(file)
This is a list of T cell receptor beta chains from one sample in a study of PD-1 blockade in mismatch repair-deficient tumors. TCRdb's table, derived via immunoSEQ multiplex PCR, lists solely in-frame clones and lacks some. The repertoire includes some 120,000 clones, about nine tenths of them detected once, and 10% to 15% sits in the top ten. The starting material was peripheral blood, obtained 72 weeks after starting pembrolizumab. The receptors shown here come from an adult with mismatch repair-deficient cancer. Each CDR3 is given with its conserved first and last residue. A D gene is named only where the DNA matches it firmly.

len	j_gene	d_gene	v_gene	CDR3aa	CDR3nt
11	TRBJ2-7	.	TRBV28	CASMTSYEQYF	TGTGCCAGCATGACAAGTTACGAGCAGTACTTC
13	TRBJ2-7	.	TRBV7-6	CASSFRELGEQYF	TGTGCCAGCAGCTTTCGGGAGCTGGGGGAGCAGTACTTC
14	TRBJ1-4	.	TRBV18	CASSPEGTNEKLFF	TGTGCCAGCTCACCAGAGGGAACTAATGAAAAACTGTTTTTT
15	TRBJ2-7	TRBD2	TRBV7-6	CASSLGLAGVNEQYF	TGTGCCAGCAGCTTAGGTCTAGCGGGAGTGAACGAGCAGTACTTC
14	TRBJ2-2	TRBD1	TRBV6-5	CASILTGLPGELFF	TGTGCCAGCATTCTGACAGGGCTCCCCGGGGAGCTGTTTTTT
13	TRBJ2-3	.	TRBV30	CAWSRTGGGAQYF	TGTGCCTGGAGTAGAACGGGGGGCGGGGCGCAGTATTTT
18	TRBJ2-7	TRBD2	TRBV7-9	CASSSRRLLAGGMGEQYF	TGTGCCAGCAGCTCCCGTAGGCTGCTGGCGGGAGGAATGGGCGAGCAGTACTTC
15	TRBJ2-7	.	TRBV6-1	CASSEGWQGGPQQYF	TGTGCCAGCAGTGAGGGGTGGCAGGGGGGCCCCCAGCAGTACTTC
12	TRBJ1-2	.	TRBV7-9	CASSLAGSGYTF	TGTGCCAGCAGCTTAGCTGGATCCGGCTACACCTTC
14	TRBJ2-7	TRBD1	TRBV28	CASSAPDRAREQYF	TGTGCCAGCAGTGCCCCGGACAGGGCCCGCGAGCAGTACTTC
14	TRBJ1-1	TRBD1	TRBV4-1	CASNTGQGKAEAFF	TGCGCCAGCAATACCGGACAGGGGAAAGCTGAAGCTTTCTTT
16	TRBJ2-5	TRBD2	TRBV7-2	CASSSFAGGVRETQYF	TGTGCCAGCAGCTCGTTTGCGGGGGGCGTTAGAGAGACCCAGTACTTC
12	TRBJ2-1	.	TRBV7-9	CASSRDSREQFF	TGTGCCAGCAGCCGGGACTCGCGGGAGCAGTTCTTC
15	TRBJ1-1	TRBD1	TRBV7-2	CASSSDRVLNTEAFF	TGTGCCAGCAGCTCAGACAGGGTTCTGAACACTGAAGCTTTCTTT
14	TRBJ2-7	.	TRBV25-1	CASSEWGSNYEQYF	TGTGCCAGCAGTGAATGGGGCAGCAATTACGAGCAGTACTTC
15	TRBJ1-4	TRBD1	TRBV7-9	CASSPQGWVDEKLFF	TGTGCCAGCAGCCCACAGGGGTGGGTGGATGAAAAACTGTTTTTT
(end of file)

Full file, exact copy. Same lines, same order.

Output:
This is a list of T cell receptor beta chains from one sample in a study of PD-1 blockade in mismatch repair-deficient tumors. TCRdb's table, derived via immunoSEQ multiplex PCR, lists solely in-frame clones and lacks some. The repertoire includes some 120,000 clones, about nine tenths of them detected once, and 10% to 15% sits in the top ten. The starting material was peripheral blood, obtained 72 weeks after starting pembrolizumab. The receptors shown here come from an adult with mismatch repair-deficient cancer. Each CDR3 is given with its conserved first and last residue. A D gene is named only where the DNA matches it firmly.

len	j_gene	d_gene	v_gene	CDR3aa	CDR3nt
11	TRBJ2-7	.	TRBV28	CASMTSYEQYF	TGTGCCAGCATGACAAGTTACGAGCAGTACTTC
13	TRBJ2-7	.	TRBV7-6	CASSFRELGEQYF	TGTGCCAGCAGCTTTCGGGAGCTGGGGGAGCAGTACTTC
14	TRBJ1-4	.	TRBV18	CASSPEGTNEKLFF	TGTGCCAGCTCACCAGAGGGAACTAATGAAAAACTGTTTTTT
15	TRBJ2-7	TRBD2	TRBV7-6	CASSLGLAGVNEQYF	TGTGCCAGCAGCTTAGGTCTAGCGGGAGTGAACGAGCAGTACTTC
14	TRBJ2-2	TRBD1	TRBV6-5	CASILTGLPGELFF	TGTGCCAGCATTCTGACAGGGCTCCCCGGGGAGCTGTTTTTT
13	TRBJ2-3	.	TRBV30	CAWSRTGGGAQYF	TGTGCCTGGAGTAGAACGGGGGGCGGGGCGCAGTATTTT
18	TRBJ2-7	TRBD2	TRBV7-9	CASSSRRLLAGGMGEQYF	TGTGCCAGCAGCTCCCGTAGGCTGCTGGCGGGAGGAATGGGCGAGCAGTACTTC
15	TRBJ2-7	.	TRBV6-1	CASSEGWQGGPQQYF	TGTGCCAGCAGTGAGGGGTGGCAGGGGGGCCCCCAGCAGTACTTC
12	TRBJ1-2	.	TRBV7-9	CASSLAGSGYTF	TGTGCCAGCAGCTTAGCTGGATCCGGCTACACCTTC
14	TRBJ2-7	TRBD1	TRBV28	CASSAPDRAREQYF	TGTGCCAGCAGTGCCCCGGACAGGGCCCGCGAGCAGTACTTC
14	TRBJ1-1	TRBD1	TRBV4-1	CASNTGQGKAEAFF	TGCGCCAGCAATACCGGACAGGGGAAAGCTGAAGCTTTCTTT
16	TRBJ2-5	TRBD2	TRBV7-2	CASSSFAGGVRETQYF	TGTGCCAGCAGCTCGTTTGCGGGGGGCGTTAGAGAGACCCAGTACTTC
12	TRBJ2-1	.	TRBV7-9	CASSRDSREQFF	TGTGCCAGCAGCCGGGACTCGCGGGAGCAGTTCTTC
15	TRBJ1-1	TRBD1	TRBV7-2	CASSSDRVLNTEAFF	TGTGCCAGCAGCTCAGACAGGGTTCTGAACACTGAAGCTTTCTTT
14	TRBJ2-7	.	TRBV25-1	CASSEWGSNYEQYF	TGTGCCAGCAGTGAATGGGGCAGCAATTACGAGCAGTACTTC
15	TRBJ1-4	TRBD1	TRBV7-9	CASSPQGWVDEKLFF	TGTGCCAGCAGCCCACAGGGGTGGGTGGATGAAAAACTGTTTTTT